What is meaningful work? Is it…doing something you love? doing a job you feel alive in? finding meaning in your work? having security?
Does meaningful work mean simply making life meaningful and making it count?
We’ve all had the job we wanted to run away from. That job we felt like we’d hit a wall in, or that unfulfilling season where things just didn’t quite feel meaningful. Maybe you’re there now. You’re in that season of waiting, longing and frustration hoping to find more meaning in it all.
The truth is that even when it seems like “meaningfulness” is hard to find, sometimes the problem is that you’re searching too hard to find something that already exists. Because there is meaning in every bit and stage of your path. The more you step into it, the more you will find yourself in greater alignment with your passions, dreams, and desires.
I’ve gone back on multiple accounts to a book called The Ministry of Ordinary Places. It’s always such a beautiful reminder that oftentimes we miss immense opportunity to find so much purpose in every day, ordinary places. I’ve learned, too, that there is meaning in the mundaneness of parenting, and in an 8 (or 9) to 5 job, and “quiet” seasons. I spent so much of my career and early parenting years feeling like I was “wasting” away time and energy in not using my skills or “pursuing my passions”, but now I look back and think I actually wasted opportunities and time instead.
Holding yourself captive
Part of the challenge we face is that too often we hold ourselves captive in seasons of waiting. We’re waiting for meaningful work to find us or find ourselves on an endless search – for “the perfect job” or the “perfect season” – to feel aligned and alive and hoping to arrive at the place that holds the key to unlocking more meaning in our lives.
So, we wait. We search. We miss out. We waste our gifts in our disengaged and disenchanted longing. We waste our energies consuming ideas and filling our minds with where others seem to be. We miss and dismiss moments, opportunities, and relationships. In the search for bigger, better, more “meaningful” opportunities, we miss the potential of the moment.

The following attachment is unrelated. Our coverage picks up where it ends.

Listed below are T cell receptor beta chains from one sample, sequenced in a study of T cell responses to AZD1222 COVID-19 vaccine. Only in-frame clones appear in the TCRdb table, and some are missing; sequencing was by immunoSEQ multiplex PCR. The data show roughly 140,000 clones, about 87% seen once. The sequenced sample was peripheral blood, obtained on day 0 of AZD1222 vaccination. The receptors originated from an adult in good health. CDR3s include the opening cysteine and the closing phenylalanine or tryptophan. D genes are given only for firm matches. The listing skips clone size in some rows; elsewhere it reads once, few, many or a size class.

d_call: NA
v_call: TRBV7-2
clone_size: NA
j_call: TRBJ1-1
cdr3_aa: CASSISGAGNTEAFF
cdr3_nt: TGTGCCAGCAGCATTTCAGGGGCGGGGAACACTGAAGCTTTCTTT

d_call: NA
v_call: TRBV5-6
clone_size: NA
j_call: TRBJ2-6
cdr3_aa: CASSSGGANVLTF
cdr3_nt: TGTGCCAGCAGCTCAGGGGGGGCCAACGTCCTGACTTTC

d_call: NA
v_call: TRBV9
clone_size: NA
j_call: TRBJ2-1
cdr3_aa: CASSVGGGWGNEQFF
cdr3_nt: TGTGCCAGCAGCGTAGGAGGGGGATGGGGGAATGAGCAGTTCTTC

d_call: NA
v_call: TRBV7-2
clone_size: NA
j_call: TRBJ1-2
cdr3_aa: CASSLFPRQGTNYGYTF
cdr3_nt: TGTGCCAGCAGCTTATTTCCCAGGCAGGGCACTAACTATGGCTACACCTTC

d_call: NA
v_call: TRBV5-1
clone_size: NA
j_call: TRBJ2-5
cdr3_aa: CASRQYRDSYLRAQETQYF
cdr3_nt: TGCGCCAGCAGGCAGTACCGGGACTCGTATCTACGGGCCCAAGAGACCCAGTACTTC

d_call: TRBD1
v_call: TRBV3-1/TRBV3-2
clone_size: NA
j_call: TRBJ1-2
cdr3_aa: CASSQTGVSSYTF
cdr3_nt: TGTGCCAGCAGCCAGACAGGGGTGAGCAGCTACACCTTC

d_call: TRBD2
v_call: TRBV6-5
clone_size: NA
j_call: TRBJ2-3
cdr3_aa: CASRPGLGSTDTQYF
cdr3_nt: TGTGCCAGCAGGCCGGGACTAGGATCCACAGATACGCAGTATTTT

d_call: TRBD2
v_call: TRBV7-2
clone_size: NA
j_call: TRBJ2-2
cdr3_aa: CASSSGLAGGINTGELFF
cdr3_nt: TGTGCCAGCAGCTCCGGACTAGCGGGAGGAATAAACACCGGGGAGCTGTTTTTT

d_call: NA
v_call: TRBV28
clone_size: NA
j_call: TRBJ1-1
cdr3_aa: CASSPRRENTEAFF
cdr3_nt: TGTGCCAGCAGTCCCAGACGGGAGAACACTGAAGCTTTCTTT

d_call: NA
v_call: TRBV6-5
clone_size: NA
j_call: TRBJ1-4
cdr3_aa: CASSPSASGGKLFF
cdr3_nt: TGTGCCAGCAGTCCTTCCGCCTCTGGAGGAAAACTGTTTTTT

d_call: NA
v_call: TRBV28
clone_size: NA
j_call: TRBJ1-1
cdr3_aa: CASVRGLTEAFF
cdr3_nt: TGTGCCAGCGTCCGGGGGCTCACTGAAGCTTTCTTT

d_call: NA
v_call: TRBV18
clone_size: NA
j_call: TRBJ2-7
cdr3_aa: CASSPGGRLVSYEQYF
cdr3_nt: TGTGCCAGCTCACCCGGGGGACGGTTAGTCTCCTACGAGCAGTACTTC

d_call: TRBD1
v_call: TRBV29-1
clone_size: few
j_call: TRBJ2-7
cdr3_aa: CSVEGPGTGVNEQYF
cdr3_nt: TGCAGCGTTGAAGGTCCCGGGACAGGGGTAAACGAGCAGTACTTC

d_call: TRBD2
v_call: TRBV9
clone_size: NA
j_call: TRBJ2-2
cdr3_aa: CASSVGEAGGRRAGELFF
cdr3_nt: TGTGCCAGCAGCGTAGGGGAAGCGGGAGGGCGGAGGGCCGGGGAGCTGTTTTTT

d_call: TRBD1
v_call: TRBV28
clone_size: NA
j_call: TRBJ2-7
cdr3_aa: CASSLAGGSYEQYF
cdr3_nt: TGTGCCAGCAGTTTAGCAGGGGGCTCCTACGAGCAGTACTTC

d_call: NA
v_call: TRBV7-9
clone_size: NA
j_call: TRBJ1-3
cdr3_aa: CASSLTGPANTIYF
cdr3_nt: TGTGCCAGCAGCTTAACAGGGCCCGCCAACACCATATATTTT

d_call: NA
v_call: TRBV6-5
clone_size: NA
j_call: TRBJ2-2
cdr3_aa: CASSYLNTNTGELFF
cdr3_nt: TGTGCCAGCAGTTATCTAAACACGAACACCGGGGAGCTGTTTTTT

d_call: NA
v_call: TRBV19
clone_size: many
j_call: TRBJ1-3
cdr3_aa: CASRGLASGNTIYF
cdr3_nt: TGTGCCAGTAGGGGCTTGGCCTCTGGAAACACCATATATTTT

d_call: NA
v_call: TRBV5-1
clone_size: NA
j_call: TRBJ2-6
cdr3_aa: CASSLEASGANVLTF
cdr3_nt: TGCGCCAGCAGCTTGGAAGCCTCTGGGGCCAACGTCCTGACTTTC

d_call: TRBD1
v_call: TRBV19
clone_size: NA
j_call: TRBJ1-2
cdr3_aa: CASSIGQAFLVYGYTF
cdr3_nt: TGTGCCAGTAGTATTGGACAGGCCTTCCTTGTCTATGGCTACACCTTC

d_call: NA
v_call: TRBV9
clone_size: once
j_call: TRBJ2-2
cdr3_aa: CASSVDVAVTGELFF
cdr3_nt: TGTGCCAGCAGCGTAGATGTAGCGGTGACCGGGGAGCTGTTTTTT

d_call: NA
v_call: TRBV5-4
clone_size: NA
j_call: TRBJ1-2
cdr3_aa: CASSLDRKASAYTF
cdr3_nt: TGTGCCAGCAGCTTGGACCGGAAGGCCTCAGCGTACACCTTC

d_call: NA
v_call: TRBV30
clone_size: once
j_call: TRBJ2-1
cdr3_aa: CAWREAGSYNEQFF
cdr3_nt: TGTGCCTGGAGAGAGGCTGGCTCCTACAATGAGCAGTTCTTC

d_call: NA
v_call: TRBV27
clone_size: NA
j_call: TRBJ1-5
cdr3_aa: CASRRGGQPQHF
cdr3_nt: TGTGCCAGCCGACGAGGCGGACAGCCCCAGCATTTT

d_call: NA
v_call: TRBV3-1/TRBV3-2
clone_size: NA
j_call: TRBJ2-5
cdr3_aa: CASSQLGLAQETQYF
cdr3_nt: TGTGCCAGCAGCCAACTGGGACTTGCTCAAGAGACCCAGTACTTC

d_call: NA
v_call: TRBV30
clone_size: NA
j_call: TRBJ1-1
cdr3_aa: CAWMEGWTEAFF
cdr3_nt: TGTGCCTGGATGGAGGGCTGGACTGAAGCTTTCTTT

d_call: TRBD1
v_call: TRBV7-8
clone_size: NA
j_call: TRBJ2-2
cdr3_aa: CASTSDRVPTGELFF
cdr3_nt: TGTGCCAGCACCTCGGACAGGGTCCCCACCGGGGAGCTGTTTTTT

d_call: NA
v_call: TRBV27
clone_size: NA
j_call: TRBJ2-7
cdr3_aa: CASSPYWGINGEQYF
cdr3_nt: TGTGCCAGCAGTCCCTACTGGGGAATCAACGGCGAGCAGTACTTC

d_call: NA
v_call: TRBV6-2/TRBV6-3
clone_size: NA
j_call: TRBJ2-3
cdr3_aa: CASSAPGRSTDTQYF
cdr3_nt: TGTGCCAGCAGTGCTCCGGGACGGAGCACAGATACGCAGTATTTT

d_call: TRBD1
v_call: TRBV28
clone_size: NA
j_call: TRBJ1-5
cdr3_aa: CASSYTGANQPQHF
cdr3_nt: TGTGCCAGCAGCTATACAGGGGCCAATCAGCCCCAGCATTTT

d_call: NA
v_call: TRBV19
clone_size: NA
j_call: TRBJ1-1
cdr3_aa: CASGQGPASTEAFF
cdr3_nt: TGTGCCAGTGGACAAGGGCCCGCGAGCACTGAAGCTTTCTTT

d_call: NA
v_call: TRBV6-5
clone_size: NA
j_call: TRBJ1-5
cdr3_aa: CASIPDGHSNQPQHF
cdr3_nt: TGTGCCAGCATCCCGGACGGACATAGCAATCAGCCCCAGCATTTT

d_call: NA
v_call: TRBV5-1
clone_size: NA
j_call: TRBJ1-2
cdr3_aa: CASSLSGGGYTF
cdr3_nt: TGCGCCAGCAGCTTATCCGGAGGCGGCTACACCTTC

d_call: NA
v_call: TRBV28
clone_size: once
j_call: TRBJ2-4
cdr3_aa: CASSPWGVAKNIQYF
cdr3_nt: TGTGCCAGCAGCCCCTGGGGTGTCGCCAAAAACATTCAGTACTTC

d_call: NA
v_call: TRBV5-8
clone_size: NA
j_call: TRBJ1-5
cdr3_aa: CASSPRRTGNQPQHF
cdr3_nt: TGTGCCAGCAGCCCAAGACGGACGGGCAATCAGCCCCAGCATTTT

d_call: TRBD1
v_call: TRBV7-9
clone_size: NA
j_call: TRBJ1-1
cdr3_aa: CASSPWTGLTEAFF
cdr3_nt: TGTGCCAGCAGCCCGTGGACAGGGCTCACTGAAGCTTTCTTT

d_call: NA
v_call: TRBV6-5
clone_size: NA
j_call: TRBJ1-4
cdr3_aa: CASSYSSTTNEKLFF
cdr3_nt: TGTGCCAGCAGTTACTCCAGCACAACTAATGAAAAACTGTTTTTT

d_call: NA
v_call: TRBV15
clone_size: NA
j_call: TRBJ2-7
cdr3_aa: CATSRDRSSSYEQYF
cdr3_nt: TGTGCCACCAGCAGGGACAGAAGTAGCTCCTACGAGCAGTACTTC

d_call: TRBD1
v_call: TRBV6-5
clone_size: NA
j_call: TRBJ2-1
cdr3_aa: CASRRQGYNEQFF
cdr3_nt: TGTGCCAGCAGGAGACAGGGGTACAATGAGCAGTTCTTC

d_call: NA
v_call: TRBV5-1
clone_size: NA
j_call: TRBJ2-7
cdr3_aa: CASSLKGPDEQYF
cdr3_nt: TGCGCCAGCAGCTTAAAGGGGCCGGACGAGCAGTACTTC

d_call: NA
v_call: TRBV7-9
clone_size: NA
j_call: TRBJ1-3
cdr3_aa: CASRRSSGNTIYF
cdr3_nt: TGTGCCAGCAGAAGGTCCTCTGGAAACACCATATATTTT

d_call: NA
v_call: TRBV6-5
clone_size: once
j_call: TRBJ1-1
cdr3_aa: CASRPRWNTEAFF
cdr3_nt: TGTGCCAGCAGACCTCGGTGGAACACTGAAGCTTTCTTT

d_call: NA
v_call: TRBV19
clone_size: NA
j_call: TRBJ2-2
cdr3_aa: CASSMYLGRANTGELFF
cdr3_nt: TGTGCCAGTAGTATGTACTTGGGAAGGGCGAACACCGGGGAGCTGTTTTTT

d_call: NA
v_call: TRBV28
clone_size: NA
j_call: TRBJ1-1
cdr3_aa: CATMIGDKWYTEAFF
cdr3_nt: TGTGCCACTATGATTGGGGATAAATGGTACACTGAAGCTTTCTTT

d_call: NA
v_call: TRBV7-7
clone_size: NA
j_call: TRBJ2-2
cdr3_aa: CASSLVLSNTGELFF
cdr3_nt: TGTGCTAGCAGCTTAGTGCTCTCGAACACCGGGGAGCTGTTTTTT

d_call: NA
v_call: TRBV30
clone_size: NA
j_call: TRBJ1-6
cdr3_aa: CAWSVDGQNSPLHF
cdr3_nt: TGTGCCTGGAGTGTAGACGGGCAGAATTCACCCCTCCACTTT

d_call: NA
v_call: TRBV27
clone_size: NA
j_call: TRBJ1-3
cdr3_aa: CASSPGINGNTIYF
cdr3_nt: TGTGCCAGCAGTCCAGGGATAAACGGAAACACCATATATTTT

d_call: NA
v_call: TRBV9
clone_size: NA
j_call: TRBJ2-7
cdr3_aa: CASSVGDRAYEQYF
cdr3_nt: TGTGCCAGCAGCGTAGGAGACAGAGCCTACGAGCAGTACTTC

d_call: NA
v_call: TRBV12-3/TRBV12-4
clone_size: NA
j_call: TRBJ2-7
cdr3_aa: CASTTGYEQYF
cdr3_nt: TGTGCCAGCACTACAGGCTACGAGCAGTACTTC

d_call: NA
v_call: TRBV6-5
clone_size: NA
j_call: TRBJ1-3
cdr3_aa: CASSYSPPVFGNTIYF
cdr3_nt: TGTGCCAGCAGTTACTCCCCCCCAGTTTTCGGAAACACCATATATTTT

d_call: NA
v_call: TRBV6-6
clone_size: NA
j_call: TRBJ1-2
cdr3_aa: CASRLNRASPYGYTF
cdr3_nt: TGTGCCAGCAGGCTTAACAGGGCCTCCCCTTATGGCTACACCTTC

A better way of thinking
What if rather than embarking on an endless search for meaning or constantly looking at what we do for a living, what stage of life or season we’re in, or the stage we’d rather be in, we instead choose to embody more meaning in all that we did? We could, instead, focus more on embracing what kind of person we want to be rather than what we need to be doing in order to be doing meaningful work?
Perhaps in tapping into the kind of person you want to be and in holding on to your why and your purpose behind it all, you could create more meaningful conversations and moments. You could, in turn, fill your own bucket and actually feel more alive and aligned today. And rather than overthinking and overanalyzing where you’re at, why you can’t, and why you don’t, you could instead start living out meaningful work.
Because you can create meaning. You can find greater joy right here, right now. You can seek out more of what matters to you while you have it. Because so much of what you’re longing for you, you already have. Don’t miss it.
If you find yourself chasing meaning…stop!
There is meaning in where you’re at, what you’re doing, and in why you’re doing it all. Your work can be meaningful. Your conversations and interactions can be meaningful. Stillness can be meaningful. It doesn’t always have to look like you think it should and it won’t necessarily produce “fruit” that you’ll be able to see today.
You just being here on this planet is meaningful work.
Everything you do can be more meaningful if you’re intentional about it. The opportunities that today has for you can be filled with greater meaning and purpose. You have the choice to add meaningfulness to your day and to your work. To be intentional and think about how what you do, think, and say can create impact. It can be useful. It can be of so much value and importance to others.
Where does meaningfulness live?
If the importance and meaningfulness you’re searching for strictly revolves around yourself, you will find voids where you’re hoping to find meaning. However, if the importance you’re searching for is outwardly focused – in helping others feel important, in not seeing the work you do at its surface value but instead looking beyond its surface and deeper into its roots and the fruit it can bear and the opportunities it can create for others – there, you will find meaning.
“Don’t aim at success. The more you aim at it and make it a target, the more you are going to miss it. For success, like happiness, cannot be pursued; it must ensue, and it only does so as the unintended side effect of one’s personal dedication to a cause greater than oneself-Happiness must happen, and the same holds for success: you have to let it happen by not caring about it. I want you to listen to what your conscience commands you to do and go on to carry it out to the best of your knowledge. Then you will live to see that in the long-run—in the long-run, I say!—success will follow you precisely because you had forgotten to think about it” – Viktor Frankl
Today, choose to create rather than wait for meaningful work. Think of one thing you can do today to help make someone else’s day a little brighter, help someone feel valued, or most importantly connect back to your why. As you embrace more of where you are, what kind of person you want to be, and how you will choose to create meaning, perhaps you’ll find the meaningful work you’ve been searching for all along.
Podcast Episode: Meaningful Work